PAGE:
The Internet of Things (IoT) is exploding. Last year, there were more than 10 billion connected devices worldwide from washing machines and thermostats to GPS trackers and smart utility metres.
The number of connected devices continues to surge. Gartner predicts that 25 billion IoT devices will be deployed by 2021. Long term, companies like Intel see the potential for 200 billion IoT devices worldwide. Incredibly, within a few years, 100% of the global population is expected to have LPWAN coverage, the wireless network that enables every IoT product.
In total, the global IoT market is estimated to be worth $1.7 trillion this year but, by 2025, is expected to create between $4 billion and $11 billion in economic value.
This market is huge and growing rapidly. Companies that find a way to capitalize are set to experience a once-in-a-lifetime growth opportunity. One of those companies is an iconic Canadian brand that has had a long and tumultuous history.
The great transformation
BlackBerry (TSX:BB)(NYSE:BB) isn’t what you think it is. For most people, the company is associated with one thing: smartphones. Not good smartphones, mind you, but old junkers that can’t come close to today’s standards. While that was true, it’s isn’t true today. That’s because BlackBerry no longer even makes smartphones. Instead, it’s focused on providing next-gen security solutions for rapidly growing end markets.
This pivot from smartphones to security software isn’t as crazy as it sounds. For years after its peak, businesses and high-profile users like politicians continued to use BlackBerry phones, not because they were a joy to use, but because they offered the best security features on the market.
BlackBerry phones were really secure devices first and phones second, which makes sense why the company lost the phone wars long term. Therefore, the recent transformation isn’t pivoting to something new but back to the company’s original roots.
The great web
The rise of IoT will be rapid, and many companies are looking to capitalize. Thus far, however, most seem to be set on creating the hardware. Few companies are focused on the support infrastructure, such as security software.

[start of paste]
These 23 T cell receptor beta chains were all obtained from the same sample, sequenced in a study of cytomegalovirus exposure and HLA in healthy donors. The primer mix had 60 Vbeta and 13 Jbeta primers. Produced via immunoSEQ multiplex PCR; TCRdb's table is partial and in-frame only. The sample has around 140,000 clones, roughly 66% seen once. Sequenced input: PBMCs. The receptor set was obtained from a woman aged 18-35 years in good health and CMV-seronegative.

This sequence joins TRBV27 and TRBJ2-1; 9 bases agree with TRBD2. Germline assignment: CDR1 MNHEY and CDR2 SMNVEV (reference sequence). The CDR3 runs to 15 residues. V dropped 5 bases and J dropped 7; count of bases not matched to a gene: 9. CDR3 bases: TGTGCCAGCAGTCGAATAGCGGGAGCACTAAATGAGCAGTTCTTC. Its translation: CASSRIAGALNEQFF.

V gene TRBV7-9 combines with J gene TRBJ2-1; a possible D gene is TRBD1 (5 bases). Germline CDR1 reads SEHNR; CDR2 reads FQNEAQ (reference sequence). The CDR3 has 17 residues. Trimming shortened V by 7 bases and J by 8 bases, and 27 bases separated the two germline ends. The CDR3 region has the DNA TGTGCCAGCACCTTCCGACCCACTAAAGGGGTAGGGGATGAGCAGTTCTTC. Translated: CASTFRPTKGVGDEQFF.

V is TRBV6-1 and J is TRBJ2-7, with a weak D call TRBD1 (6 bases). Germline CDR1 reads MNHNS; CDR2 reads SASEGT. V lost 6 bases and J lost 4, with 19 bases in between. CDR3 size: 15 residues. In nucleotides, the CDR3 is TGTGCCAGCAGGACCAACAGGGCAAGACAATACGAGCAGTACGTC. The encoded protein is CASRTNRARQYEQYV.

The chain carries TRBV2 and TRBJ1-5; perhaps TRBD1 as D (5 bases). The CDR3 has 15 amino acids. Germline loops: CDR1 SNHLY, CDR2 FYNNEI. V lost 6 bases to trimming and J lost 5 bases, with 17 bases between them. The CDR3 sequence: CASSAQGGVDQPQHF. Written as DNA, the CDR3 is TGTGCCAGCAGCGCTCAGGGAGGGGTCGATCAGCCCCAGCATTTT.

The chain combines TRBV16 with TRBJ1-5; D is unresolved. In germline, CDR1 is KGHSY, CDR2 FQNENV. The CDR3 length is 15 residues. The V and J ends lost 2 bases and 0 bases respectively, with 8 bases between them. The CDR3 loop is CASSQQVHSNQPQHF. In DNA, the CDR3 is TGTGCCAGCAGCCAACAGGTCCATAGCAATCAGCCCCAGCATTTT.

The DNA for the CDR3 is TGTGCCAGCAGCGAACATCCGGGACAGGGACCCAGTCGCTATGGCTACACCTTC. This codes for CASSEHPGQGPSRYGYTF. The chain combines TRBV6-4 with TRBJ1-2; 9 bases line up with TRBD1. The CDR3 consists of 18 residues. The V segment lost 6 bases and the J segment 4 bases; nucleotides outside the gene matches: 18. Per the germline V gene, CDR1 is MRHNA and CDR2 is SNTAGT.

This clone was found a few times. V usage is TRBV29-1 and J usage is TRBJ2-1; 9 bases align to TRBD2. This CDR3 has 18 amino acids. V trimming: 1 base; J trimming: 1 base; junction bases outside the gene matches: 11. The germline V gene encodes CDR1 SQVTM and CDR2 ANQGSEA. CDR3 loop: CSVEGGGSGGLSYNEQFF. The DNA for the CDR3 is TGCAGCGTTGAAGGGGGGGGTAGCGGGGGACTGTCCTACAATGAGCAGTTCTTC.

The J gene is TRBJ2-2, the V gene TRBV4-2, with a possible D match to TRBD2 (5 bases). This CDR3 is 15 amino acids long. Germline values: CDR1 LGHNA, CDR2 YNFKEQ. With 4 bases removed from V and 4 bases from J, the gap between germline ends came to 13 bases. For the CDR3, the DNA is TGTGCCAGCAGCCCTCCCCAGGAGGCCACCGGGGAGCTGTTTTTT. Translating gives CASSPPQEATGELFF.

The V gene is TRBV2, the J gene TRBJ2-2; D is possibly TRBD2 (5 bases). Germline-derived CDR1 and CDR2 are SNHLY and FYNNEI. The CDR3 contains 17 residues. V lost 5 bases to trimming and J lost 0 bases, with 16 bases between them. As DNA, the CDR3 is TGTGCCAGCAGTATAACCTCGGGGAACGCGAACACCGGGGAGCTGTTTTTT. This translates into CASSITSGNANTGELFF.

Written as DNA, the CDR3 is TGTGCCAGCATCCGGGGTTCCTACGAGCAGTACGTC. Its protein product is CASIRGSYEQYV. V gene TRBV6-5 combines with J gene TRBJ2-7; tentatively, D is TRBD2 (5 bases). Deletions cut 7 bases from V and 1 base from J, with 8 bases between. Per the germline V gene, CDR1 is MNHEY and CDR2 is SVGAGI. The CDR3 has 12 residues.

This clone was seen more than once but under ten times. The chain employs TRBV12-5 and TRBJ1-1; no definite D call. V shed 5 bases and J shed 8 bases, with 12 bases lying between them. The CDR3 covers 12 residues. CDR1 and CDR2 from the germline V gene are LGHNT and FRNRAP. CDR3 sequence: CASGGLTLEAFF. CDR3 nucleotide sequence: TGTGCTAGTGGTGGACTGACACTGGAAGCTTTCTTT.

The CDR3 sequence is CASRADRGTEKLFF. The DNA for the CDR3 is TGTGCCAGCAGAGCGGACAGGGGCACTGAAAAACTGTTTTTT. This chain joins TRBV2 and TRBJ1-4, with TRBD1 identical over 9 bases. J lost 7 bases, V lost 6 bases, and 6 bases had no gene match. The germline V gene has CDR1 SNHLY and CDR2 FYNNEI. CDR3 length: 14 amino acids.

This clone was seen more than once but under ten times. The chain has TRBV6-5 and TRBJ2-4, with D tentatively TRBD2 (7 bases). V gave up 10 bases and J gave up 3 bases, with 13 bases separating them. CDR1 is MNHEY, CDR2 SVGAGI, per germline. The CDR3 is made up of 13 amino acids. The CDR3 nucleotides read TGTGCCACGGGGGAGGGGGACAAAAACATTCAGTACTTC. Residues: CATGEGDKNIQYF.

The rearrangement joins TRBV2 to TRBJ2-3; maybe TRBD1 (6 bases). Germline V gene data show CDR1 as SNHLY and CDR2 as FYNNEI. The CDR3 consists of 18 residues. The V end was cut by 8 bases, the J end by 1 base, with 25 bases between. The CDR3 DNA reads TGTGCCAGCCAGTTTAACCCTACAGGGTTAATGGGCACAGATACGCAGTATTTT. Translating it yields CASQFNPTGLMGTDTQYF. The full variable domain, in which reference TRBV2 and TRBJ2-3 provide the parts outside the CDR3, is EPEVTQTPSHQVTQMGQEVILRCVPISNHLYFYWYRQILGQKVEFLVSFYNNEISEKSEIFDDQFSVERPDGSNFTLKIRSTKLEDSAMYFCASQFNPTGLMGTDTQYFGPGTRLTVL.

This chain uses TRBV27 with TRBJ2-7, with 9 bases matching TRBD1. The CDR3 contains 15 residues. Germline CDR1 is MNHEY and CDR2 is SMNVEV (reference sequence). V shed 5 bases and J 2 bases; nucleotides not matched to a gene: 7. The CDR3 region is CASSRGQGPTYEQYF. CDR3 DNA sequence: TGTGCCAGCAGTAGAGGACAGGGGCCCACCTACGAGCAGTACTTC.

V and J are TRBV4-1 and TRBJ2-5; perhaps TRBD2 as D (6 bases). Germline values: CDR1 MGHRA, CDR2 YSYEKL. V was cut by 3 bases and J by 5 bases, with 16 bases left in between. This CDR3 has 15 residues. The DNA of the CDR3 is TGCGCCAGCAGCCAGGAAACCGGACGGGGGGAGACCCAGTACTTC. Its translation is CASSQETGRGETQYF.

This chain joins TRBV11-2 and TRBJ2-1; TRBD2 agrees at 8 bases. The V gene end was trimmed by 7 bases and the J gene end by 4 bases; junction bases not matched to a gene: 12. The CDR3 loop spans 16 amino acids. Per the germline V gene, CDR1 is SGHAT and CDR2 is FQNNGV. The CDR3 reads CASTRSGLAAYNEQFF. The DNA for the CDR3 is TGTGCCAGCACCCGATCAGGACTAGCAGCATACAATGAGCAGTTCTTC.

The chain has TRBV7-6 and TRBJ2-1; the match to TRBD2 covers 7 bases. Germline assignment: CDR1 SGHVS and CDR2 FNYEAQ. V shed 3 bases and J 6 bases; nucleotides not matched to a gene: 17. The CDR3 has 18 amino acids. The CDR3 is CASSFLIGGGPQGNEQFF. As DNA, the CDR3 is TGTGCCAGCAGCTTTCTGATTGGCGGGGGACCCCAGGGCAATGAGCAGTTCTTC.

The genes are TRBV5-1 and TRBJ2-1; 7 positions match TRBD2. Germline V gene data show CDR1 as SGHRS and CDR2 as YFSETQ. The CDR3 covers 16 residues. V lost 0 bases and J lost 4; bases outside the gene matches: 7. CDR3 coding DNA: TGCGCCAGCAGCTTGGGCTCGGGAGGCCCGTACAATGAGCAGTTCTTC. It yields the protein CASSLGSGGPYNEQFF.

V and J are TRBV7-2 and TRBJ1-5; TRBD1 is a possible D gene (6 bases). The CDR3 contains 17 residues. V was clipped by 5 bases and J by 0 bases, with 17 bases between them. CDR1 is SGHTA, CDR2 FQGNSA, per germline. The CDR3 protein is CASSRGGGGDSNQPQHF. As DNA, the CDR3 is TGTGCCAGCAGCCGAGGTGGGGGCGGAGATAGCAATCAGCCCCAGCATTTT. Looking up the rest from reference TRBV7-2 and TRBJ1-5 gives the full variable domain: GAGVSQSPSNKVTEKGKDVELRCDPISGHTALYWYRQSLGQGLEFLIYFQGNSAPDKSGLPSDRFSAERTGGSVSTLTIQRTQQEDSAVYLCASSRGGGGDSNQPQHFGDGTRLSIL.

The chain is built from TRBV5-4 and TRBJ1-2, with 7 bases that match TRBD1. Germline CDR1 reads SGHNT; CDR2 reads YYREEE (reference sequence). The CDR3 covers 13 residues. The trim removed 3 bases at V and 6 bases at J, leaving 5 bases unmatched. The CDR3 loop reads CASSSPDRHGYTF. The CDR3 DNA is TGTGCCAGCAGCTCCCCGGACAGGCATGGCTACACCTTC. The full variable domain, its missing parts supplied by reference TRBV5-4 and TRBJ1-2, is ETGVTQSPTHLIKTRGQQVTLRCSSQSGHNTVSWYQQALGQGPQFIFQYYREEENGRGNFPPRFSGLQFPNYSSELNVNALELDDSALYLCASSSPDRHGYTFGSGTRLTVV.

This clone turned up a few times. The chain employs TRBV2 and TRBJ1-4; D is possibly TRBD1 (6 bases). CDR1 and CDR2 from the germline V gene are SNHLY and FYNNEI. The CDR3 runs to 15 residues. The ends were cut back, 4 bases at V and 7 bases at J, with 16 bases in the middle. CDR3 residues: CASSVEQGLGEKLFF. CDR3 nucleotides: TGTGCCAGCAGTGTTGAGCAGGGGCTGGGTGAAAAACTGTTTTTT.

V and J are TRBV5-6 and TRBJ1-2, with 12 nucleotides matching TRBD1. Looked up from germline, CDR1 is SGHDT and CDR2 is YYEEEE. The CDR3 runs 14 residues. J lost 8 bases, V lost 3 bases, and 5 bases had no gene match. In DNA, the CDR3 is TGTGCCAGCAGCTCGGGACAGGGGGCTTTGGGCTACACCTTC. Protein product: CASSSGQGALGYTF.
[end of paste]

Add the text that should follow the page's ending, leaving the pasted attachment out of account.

While it may not seem terrifying to have someone hack your IoT-enabled washing machine, a hacker could actually access some valuable data, especially if the machine had a microphone that could be commandeered to eavesdrop on your conversations. These examples may seem silly, but the threat of security breaches for IoT devices will continue to explode as the number of IoT devices grows, especially considering all of these devices are meant to interact with each other to create a complex web of interdependencies. Hacking one might offer incredible access to thousands, even millions of devices worldwide.
According to BlackBerry, the average cost of a data breach is an astounding $3.86 billion. The proliferation of IoT devices raises the risk of a breach exponentially. Businesses are going to spend big on security, and BlackBerry is one of the best positioned providers to meet that mounting demand.
BlackBerry already has an early lead. It’s working with healthcare companies to improve outcomes for patients and practitioners with advanced medical devices, improved record keeping, and mobile access to patient records, all in a highly secure way. The company is also helping banking and financial services firms to protect customer data, comply with strict regulations, and improve customer satisfaction.
The IoT is one of the largest untapped opportunities in history. You don’t want to miss out of these events, and BlackBerry stock gives you direct access.
This article represents the opinion of the writer, who may disagree with the “official” recommendation position of a Motley Fool premium service or advisor. We’re Motley! Questioning an investing thesis — even one of our own — helps us all think critically about investing and make decisions that help us become smarter, happier, and richer, so we sometimes publish articles that may not be in line with recommendations, rankings or other content.
The Motley Fool owns shares of and recommends BlackBerry. The Motley Fool recommends BlackBerry and Intel and recommends the following options: short January 2020 $50 calls on Intel. Fool contributor Ryan Vanzo has no position in any stocks mentioned.